One aspect is creating in/out-groups for cultural groups. Songs and jokes within a cultural context naturally exclude outsiders, thus providing incentive for insiders to regularly revive shared entertainment-memes. Hooligan songs at sports games, tv-series in-jokes (she’s a total Jessica), and popular gestures dab all indicate belonging to certain groups. Thus there is a natural tendency towards virality as intra-group belonging is reinforced.

A second aspect is stickyness. Good entertainment sticks (whether emotionally or rhytmically) to the brain. Emotional movies, funny turns of phrase in songs, or even moments in sports and gaming will create powerful responses on a biological level, saving the information with higher intensity. There is a reason nearly all prophets spoke in parables. Memes stick better through vivid tales. [7:32 PM] KhushalKhattak: A third aspect (arguable) is that of higher weakness. Most young & adolescent people are not extremely aware that movies and songs have ulterior purposes, but are often "woke" enough to realize that direct logos arguments do. This is why Disney is a great case study for another time. [7:32 PM] KhushalKhattak: Those are a few aspects of entertainment memes, now for a simple study of how memetic warfare intersects with these facts. [7:40 PM] KhushalKhattak: I'm a white European who loves Afghan culture for various personal reasons. My name is, for example, a warlord from the 16th century Afghanistan.

No place has seen more ideological confusion and warfare in the last 40 years. Soviets during 1979-1989, overtaken by religious extremists, until the currently "democratic" government with supposed (slightly more) secular and liberal values. At the same time, Afghanistan is very insulated and culturally homogenous (on some levels, for example religion) on a village level. While different tribes (from 4 sorts of Pashtun to Tajik) inhabit parts of Afghanistan, nearly all are extremely Muslim and rural. Economic development is also low in many areas.

Afghans generally have little television outside major cities. A high percentage are simply extremely illiterate as well. Thus the primary means of entertainment are SONG, dancing, and kiterunning.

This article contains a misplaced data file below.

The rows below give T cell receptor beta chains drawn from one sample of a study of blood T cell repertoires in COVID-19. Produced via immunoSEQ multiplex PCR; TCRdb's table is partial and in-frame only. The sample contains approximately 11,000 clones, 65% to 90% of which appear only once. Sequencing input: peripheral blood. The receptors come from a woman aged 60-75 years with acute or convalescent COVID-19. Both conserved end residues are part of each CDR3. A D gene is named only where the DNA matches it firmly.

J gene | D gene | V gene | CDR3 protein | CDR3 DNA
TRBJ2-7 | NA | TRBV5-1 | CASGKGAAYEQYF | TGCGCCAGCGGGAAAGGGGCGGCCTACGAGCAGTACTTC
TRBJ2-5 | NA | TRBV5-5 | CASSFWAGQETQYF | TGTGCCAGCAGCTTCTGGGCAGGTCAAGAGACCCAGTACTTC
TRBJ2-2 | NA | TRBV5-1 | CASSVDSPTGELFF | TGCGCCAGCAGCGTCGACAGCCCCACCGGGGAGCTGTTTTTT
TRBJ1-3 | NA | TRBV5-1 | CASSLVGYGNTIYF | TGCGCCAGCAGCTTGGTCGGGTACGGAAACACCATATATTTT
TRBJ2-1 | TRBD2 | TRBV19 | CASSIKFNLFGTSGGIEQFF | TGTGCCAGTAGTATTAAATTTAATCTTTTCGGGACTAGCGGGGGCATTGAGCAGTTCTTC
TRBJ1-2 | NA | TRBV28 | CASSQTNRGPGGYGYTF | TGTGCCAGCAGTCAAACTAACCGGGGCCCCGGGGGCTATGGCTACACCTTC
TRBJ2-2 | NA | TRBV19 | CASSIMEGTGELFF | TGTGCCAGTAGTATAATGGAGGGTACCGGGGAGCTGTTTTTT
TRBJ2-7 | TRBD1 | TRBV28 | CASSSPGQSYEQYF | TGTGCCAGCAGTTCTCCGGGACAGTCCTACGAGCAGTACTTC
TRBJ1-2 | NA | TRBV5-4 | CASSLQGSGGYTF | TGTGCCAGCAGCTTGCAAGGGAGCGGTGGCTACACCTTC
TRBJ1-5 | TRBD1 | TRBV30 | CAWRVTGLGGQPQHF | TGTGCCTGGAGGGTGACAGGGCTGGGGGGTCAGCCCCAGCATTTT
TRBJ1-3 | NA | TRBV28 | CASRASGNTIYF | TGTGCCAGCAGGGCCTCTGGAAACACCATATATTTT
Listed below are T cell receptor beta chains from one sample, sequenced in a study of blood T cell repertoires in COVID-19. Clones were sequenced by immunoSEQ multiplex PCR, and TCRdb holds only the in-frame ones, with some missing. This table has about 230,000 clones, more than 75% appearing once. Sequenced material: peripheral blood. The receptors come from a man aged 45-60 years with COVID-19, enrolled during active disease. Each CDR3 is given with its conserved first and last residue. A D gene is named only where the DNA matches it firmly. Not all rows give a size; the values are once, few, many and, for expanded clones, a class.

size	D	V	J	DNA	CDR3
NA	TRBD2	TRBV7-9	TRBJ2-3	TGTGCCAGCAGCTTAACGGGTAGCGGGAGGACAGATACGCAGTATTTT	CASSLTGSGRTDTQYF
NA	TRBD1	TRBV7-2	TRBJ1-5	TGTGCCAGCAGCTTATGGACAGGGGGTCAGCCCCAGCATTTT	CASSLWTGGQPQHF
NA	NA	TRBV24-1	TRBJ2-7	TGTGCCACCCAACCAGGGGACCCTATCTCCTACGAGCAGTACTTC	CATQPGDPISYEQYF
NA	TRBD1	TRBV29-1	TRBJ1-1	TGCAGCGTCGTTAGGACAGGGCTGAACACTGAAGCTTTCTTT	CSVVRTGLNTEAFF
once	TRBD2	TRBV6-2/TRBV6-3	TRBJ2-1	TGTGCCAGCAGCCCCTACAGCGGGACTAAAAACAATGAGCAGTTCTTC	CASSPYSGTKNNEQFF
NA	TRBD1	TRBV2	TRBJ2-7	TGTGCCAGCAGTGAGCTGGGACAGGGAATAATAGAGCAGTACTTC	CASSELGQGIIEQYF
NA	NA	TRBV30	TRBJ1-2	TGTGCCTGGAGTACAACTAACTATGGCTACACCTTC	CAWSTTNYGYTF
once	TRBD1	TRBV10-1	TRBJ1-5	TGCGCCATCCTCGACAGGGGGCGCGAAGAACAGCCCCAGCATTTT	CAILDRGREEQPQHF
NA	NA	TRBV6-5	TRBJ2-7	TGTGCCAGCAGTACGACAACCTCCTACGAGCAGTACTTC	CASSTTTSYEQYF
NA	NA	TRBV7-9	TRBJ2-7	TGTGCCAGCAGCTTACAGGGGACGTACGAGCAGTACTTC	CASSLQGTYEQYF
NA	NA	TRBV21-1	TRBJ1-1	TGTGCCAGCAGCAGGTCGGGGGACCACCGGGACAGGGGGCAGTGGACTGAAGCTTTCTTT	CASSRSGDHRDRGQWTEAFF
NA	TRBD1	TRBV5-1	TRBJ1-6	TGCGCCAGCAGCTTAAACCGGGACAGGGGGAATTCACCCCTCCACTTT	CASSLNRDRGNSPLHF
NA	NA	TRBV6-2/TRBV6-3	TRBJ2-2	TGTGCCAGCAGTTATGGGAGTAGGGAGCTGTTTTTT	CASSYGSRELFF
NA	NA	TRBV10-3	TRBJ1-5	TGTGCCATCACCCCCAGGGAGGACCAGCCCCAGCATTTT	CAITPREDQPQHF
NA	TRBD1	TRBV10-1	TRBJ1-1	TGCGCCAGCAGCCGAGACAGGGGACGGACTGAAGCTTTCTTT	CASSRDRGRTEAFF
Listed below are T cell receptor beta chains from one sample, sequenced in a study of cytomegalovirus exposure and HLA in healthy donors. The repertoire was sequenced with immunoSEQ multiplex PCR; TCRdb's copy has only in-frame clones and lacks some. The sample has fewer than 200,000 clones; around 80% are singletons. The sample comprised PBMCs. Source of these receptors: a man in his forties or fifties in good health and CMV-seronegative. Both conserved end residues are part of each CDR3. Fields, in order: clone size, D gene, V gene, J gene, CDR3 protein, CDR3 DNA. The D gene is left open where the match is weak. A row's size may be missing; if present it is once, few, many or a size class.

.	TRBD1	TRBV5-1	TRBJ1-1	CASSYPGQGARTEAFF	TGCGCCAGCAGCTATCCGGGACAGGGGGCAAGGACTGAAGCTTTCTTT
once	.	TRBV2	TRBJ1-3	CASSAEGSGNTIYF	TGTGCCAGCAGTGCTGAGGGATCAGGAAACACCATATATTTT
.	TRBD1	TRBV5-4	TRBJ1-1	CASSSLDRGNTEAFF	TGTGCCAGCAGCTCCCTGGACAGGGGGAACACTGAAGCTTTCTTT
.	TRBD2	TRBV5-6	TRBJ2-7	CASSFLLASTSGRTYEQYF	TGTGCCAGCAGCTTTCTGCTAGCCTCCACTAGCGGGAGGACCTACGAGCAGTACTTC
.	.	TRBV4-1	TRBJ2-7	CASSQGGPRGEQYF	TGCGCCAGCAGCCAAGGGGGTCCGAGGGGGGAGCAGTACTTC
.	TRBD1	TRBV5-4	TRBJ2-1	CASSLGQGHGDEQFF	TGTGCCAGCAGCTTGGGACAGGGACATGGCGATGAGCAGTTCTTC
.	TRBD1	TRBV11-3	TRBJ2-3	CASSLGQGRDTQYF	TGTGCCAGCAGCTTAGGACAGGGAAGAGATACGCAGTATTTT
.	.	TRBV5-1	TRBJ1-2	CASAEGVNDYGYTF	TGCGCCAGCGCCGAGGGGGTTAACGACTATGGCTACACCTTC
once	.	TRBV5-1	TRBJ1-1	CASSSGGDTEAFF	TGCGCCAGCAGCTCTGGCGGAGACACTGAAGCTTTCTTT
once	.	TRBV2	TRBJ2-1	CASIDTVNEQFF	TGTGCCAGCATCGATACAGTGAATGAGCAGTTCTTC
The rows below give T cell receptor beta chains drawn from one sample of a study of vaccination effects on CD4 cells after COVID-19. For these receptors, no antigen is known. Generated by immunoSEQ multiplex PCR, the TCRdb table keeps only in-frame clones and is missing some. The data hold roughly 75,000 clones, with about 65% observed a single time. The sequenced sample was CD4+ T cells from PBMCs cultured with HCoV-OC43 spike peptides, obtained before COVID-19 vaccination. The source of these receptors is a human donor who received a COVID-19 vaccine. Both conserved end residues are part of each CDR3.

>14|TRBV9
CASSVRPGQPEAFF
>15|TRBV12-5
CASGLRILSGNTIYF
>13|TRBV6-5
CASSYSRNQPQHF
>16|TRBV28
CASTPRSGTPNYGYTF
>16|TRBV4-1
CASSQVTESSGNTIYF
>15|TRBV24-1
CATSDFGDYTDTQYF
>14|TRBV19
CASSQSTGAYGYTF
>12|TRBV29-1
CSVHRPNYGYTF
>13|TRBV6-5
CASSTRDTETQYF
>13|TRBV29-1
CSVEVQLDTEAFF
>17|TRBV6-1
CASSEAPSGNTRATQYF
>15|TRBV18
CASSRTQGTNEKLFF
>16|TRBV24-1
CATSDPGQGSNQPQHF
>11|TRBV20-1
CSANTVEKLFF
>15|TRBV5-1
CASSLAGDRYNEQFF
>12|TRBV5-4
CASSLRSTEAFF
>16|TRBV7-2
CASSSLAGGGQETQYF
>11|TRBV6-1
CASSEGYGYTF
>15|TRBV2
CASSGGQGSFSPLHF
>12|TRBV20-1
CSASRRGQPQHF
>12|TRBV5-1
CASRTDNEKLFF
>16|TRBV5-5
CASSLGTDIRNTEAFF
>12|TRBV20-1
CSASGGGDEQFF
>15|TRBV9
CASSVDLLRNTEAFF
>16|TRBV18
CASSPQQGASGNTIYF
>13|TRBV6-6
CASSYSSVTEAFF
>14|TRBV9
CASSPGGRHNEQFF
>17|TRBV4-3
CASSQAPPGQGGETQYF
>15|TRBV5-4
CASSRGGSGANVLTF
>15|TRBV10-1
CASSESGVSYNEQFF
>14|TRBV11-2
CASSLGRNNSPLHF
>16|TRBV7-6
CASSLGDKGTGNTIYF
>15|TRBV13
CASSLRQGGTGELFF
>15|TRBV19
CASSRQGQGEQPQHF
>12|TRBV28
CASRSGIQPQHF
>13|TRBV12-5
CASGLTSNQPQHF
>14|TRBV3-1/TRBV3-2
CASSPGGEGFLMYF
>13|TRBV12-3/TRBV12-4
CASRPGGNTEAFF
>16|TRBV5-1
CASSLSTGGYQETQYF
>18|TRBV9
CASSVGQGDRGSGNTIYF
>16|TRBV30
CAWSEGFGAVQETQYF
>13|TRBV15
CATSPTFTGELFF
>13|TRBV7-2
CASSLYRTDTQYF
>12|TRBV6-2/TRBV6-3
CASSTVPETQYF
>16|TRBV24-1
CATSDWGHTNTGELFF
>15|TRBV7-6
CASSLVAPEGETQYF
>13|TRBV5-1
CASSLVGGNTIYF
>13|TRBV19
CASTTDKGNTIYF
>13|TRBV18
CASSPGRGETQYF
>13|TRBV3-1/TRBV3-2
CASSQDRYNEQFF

Kiterunning has few means of transferring memes. Dancing has some, but most are extremely implicit and relate more to sexual dynamics than political. Song, however, sit naturally in the mind of even illiterates and can portray layered memetic implications. They also spread easily, as they're naturally almost mnemonic devices.

An interesting move in the ideological war of Afghanistan was when the Taliban banned songs. This is what I've decided to take a look at:(edited) [7:48 PM] KhushalKhattak: My conclusions are as follows, from studying the case:

In EM's, memetic warfare is difficult from the outside. Thus most campaigns in current days (twitter-bots as an example) will be ineffective.

In-person songs are an extremely potent source of memetic unity, but must be coupled with physical distance which makes transfer slow and cumbersome. In modern times the effect has weakened somewhat as the personal element is removed (Unless you go to church often), but spread is easier. Thus a memetic pipeline has actually weakened materially in this age.

When attempting to halt memetic evolution towards stronger memes, insulation partly works.

The Taliban quickly had to offer their own tapes with propaganda songs (allowed), because any meme removal attracts new memes. Something is "missing", similar to weather dynamics on hot/cold winds. If you attempt to remove a meme or source of memes, prepare to replace it or offer an alternative. Same with Chinese search. Music exists for a variety of reasons, emotional, communication, unity. You must replace all, if any are left out the removal will be ineffective. [7:52 PM] KhushalKhattak: To not drag out the post into almost perpetuity:

1. Economic and cultural aspects heavily affect methods of delivering intended memes.

2. Songs and chants are extremely sticky, but hard to create before a cohesive group exists. A competitive advantage for owners of established chants. Chants at rallies serve as examples of humans' natural understanding of group memetics.

3. Removing a source of narratives required replacing it, because it often exists for a reason.

4. Memetic unity is a scary and beautiful thing. Getting a narrative just perfect is less important than getting everybody on roughly the same page.(edited) madru 4 [7:52 PM] KhushalKhattak: 4 +3 are most novel, 1 + 2 are obvious but important. [7:53 PM] KhushalKhattak: /end

One of the contributors of Defense Strategic Communications journal issued by NATO Stratcom COE, Jeff Giesea defines memetic warfare as “competition over narrative, ideas, and social control in a social-media battlefield. One might think of it as a subset of ‘information operations’ tailored to social media. Information operations involve the collection and dissemination of information to establish a competitive advantage over an opponent”.

In Jeff’s opinion “memetic warfare could also be viewed as a ‘digital native’ version of psychological warfare, more commonly known as propaganda. If propaganda and public diplomacy are conventional forms of memetic warfare, then trolling and PSYOPs are guerrilla versions”.[2]